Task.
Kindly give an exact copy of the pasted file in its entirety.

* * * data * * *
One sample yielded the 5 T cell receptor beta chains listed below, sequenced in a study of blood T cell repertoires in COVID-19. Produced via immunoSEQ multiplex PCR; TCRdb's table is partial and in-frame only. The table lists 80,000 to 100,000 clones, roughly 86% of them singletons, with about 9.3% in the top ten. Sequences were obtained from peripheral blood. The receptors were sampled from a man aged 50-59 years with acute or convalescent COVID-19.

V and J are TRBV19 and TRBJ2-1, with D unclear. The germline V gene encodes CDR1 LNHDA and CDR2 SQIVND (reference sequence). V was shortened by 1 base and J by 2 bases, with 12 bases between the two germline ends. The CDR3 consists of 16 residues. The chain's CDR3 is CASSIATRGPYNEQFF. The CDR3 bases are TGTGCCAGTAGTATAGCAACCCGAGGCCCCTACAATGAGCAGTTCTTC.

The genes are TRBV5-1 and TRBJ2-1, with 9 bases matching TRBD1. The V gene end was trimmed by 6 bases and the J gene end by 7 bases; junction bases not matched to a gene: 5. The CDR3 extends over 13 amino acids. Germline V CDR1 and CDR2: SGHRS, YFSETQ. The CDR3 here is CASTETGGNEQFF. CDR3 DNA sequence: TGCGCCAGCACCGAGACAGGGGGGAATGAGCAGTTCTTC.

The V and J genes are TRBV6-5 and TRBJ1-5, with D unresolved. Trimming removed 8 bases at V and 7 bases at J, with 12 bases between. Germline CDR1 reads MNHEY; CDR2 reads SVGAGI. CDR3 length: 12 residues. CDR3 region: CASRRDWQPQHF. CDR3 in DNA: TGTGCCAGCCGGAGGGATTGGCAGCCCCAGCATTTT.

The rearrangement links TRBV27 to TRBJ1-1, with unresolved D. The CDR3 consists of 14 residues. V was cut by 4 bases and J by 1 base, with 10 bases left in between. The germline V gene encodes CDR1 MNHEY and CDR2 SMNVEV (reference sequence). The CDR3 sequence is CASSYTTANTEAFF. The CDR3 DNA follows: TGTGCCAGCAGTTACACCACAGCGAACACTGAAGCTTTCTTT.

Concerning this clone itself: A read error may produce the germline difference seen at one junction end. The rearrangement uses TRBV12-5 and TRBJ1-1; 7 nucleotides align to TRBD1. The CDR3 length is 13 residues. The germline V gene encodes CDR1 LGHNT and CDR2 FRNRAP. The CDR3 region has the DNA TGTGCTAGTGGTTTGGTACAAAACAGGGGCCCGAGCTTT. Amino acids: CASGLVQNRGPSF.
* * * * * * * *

One sample yielded the 5 T cell receptor beta chains listed below, sequenced in a study of blood T cell repertoires in COVID-19. Produced via immunoSEQ multiplex PCR; TCRdb's table is partial and in-frame only. The table lists 80,000 to 100,000 clones, roughly 86% of them singletons, with about 9.3% in the top ten. Sequences were obtained from peripheral blood. The receptors were sampled from a man aged 50-59 years with acute or convalescent COVID-19.

V and J are TRBV19 and TRBJ2-1, with D unclear. The germline V gene encodes CDR1 LNHDA and CDR2 SQIVND (reference sequence). V was shortened by 1 base and J by 2 bases, with 12 bases between the two germline ends. The CDR3 consists of 16 residues. The chain's CDR3 is CASSIATRGPYNEQFF. The CDR3 bases are TGTGCCAGTAGTATAGCAACCCGAGGCCCCTACAATGAGCAGTTCTTC.

The genes are TRBV5-1 and TRBJ2-1, with 9 bases matching TRBD1. The V gene end was trimmed by 6 bases and the J gene end by 7 bases; junction bases not matched to a gene: 5. The CDR3 extends over 13 amino acids. Germline V CDR1 and CDR2: SGHRS, YFSETQ. The CDR3 here is CASTETGGNEQFF. CDR3 DNA sequence: TGCGCCAGCACCGAGACAGGGGGGAATGAGCAGTTCTTC.

The V and J genes are TRBV6-5 and TRBJ1-5, with D unresolved. Trimming removed 8 bases at V and 7 bases at J, with 12 bases between. Germline CDR1 reads MNHEY; CDR2 reads SVGAGI. CDR3 length: 12 residues. CDR3 region: CASRRDWQPQHF. CDR3 in DNA: TGTGCCAGCCGGAGGGATTGGCAGCCCCAGCATTTT.

The rearrangement links TRBV27 to TRBJ1-1, with unresolved D. The CDR3 consists of 14 residues. V was cut by 4 bases and J by 1 base, with 10 bases left in between. The germline V gene encodes CDR1 MNHEY and CDR2 SMNVEV (reference sequence). The CDR3 sequence is CASSYTTANTEAFF. The CDR3 DNA follows: TGTGCCAGCAGTTACACCACAGCGAACACTGAAGCTTTCTTT.

Concerning this clone itself: A read error may produce the germline difference seen at one junction end. The rearrangement uses TRBV12-5 and TRBJ1-1; 7 nucleotides align to TRBD1. The CDR3 length is 13 residues. The germline V gene encodes CDR1 LGHNT and CDR2 FRNRAP. The CDR3 region has the DNA TGTGCTAGTGGTTTGGTACAAAACAGGGGCCCGAGCTTT. Amino acids: CASGLVQNRGPSF.